The previous episodes are available:

  1. Episode 1, Incompleteness — the very idea (version of Oct. 16)
  2. Episode 2. Incompleteness and undecidability (version of Oct. 26)
  3. Episode 3. Two weak arithmetics (version of Nov. 1)
  4. Episode 4. First-order Peano Arithmetic (version of Nov. 1)

Ruse gets a beta minus.

Philosophers don’t get asked often enough to write for the newspapers and weeklies: so it is really annoying when an opportunity is wasted on second-rate maunderings. Michael Ruse writes in today’s Guardian on whether there is an “atheist schism”. And he immediately kicks off on the wrong foot.

As a professional philosopher my first question naturally is: “What or who is an atheist?” If you mean someone who absolutely and utterly does not believe there is any God or meaning then I doubt there are many in this group.

Eh? Where on earth has that “or meaning” come from? In what coherent sense of “meaning” does an atheist have to deny meaning?

It gets worse. Eventually a lot worse.

If, as the new atheists think, Darwinian evolutionary biology is incompatible with Christianity, then will they give me a good argument as to why the science should be taught in schools if it implies the falsity of religion? The first amendment to the constitution of the United States of America separates church and state. Why are their beliefs exempt?

That is so mind-bogglingly inept it is difficult to believe that Ruse means it seriously. Does Ruse really, really, think that the separation of church and state means that no scientific fact can be taught if it happens to be inconsistent with some holy book or religious dogma?

Ruse is upset by the stridency of Dawkins and others, and there is indeed a point to be argued here. But it is ironic that philosophers often complain that Dawkins misrepresents too many practising Christians (or Muslims, or whatever). For related misrepresentations — if that’s what they are — are to be found in more or less any philosophy of religion book. I blogged here a while back about the Murray/Rea introduction, and remarked then about the unlikely farrago of metaphysical views it foisted upon the church-goer, views which have precious little to do with why you actually go to evensong or say prayers for dying, and which indeed deserve to be well Dawkinsed.

The Autonomy of Mathematical Knowledge, §§2.3-2.5

To return for a moment the question we left hanging: what is the shape of Hilbert’s “naturalism” according to Franks? Well, Franks in §2.3 thinks that Hilbert’s position can be contrasted with a “Wittgensteinian” naturalism that forecloses global questions of the justification of a framework by rejecting them as meaningless. “According to Hilbert … mathematics is justified in application” (p. 44), and for him “the skeptic’s path leads to the death of all science”. Really? But, to repeat, if that is someone’s basic stance, then you’d expect him to very much want to know which mathematics is actually needed in applications, and to be challenged by Weyl’s work towards showing that a “sceptical” line on impredicative constructions in fact doesn’t lead to the death of applicable maths. Yet Hilbert seems not to show much interest in that.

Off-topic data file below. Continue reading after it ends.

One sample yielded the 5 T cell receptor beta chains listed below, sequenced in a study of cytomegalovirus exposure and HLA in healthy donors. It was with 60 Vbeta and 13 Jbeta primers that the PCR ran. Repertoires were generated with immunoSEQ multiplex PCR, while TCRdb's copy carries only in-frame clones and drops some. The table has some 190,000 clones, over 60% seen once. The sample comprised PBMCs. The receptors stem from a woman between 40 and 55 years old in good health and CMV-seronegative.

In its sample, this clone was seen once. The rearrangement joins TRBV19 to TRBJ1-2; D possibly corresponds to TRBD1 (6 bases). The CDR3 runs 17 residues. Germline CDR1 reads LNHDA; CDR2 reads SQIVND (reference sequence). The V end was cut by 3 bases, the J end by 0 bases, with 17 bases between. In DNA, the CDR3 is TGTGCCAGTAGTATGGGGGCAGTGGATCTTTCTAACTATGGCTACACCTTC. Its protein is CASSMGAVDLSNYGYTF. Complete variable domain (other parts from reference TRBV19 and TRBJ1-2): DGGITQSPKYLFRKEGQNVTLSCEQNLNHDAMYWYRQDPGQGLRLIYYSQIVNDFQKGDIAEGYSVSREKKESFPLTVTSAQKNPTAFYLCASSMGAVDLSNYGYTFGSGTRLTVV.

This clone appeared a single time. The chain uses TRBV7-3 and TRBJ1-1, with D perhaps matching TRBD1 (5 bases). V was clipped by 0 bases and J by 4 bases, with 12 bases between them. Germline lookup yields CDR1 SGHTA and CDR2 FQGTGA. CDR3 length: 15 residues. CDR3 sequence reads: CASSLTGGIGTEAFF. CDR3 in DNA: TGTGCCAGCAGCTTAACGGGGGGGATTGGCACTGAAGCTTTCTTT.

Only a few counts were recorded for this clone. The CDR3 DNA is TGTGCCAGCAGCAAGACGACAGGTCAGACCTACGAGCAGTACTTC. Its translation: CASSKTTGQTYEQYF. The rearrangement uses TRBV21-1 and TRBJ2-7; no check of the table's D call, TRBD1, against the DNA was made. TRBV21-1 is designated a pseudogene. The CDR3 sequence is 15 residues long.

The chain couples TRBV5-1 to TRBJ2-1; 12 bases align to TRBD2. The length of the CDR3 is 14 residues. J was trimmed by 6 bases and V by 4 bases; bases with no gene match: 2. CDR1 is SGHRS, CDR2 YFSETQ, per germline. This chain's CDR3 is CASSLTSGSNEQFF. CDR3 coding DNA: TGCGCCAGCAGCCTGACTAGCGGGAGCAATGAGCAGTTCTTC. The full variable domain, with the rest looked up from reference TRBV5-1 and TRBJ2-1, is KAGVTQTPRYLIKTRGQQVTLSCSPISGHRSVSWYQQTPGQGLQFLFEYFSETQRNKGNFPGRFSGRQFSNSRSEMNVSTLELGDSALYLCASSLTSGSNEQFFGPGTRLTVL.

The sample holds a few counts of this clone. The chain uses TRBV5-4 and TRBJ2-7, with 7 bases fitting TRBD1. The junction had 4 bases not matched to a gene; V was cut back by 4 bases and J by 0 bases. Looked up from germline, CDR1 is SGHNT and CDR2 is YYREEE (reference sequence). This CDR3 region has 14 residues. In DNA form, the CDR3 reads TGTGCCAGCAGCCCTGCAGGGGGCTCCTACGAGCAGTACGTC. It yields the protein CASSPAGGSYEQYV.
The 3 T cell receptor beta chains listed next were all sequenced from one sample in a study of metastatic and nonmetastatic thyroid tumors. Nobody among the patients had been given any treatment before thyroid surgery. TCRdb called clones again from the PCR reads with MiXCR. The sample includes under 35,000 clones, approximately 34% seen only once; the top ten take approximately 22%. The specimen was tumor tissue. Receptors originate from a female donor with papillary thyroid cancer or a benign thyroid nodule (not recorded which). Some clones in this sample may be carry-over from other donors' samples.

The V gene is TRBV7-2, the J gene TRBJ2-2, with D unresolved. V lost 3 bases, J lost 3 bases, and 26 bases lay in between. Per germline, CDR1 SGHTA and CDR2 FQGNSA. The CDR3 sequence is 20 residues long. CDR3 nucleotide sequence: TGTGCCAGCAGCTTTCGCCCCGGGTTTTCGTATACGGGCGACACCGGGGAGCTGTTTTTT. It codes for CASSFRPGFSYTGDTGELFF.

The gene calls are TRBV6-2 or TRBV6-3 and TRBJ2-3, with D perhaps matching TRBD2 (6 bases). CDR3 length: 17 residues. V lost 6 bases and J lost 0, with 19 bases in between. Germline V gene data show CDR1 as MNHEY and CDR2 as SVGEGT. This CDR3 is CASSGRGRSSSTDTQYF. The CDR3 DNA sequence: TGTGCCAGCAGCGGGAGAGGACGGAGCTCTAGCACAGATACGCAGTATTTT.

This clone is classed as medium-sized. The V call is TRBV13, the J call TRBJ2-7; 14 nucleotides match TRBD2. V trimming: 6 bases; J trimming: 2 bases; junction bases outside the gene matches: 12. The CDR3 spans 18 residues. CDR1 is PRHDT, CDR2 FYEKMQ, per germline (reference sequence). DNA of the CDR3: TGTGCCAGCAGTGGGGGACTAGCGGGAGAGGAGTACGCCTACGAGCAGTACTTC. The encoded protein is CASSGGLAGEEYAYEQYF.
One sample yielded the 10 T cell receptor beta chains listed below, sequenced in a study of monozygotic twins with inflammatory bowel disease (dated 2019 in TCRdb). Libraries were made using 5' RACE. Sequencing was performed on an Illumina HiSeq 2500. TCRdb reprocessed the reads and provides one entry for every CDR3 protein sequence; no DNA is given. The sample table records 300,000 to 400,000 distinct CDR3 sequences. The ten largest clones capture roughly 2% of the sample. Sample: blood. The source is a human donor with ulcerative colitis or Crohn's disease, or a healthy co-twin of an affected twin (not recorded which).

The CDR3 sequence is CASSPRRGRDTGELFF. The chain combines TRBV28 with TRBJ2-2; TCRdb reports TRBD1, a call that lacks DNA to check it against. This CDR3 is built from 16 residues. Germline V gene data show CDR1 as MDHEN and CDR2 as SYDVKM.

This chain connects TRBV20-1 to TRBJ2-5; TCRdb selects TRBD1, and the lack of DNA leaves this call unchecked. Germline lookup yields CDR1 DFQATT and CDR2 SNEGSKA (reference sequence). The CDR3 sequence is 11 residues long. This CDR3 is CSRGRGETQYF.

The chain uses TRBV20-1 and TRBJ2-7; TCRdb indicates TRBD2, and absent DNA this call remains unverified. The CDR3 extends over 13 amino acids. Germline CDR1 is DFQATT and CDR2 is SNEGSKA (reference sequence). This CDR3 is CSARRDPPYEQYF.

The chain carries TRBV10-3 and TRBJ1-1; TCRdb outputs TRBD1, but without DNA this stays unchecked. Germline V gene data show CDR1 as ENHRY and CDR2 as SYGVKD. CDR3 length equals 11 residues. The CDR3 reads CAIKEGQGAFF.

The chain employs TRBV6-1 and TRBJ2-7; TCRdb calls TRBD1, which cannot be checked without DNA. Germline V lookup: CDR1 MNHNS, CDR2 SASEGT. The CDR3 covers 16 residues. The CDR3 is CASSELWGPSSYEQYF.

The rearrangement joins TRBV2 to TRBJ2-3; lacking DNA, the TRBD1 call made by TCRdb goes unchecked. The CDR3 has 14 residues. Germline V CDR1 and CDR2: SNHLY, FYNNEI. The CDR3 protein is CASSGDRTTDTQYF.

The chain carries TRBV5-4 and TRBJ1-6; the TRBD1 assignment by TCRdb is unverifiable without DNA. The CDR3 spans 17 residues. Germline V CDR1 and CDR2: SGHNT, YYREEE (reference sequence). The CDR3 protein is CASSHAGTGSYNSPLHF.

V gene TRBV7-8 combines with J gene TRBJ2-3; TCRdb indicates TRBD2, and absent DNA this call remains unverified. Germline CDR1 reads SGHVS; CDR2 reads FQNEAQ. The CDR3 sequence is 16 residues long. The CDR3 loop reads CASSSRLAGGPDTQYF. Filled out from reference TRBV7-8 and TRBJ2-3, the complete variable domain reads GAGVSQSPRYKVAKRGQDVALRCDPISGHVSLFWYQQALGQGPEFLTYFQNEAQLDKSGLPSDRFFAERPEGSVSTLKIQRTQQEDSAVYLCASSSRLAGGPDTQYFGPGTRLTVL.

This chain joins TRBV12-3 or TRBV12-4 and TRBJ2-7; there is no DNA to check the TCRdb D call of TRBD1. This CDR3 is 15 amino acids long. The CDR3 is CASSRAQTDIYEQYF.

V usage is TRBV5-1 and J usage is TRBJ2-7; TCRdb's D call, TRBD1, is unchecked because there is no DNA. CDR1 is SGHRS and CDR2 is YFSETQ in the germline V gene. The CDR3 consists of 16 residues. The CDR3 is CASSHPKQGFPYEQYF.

At other points, however, Franks makes Hilbert’s basic philosophical thought sound less than a claim about security-through-successful-applicability and more like the Moorean point that the philosophical arguments for e.g. a skepticism about excluded middle or about impredicative constructions will always be much less secure than our tried-and-tested methods inside mathematics. But in that case, we might wonder, if the working mathematician can dismiss such skepticism, why engage in “Hilbert’s program” and look for consistency proofs?

Franks’ headline answer is “The consistency proof … is a methodological tool designed to get everyone, unambiguously, to see [that mathematical methods are in good order].” (p. 36). The idea is this. Regimenting an area of mathematics by formalisation keeps us honest (moves have to be justified by reference to explicit axioms and rules of inference, not by more intuitive but risky moves apparently warranted by intended meanings). And then we can aim to use other parts of mathematics that aren’t under suspicion — meaning, open to mathematical doubts about their probity — to check the consistency of our formalized systems. Given that formalized proofs are finite objects, and that finitistic reasoning about finite objects is agreed on all sides to be beyond suspicion, the hope would be to give, in particular, finitistic consistency proofs of mathematical theories. And thus, working inside mathematics, we mathematically convince ourselves that our theories are in good order — and hence we won’t be seduced into thinking that our theories need bolstering from outside by being given supposedly firmer “foundations”.

In sum, we might put it this way: a consistency proof — rather than being part of a foundationalist project — is supposed to be a tool to convince mathematicians by mathematical means that they don’t need to engage in such a project. Franks gives a very nice quotation from Bernays in 1922: “The great advantage of Hilbert’s procedure rests precisely on the fact that the problems and difficulties that present themselves in the grounding of mathematics are transformed from the epistemological-philosophical domain into the domain of what is properly mathematical.”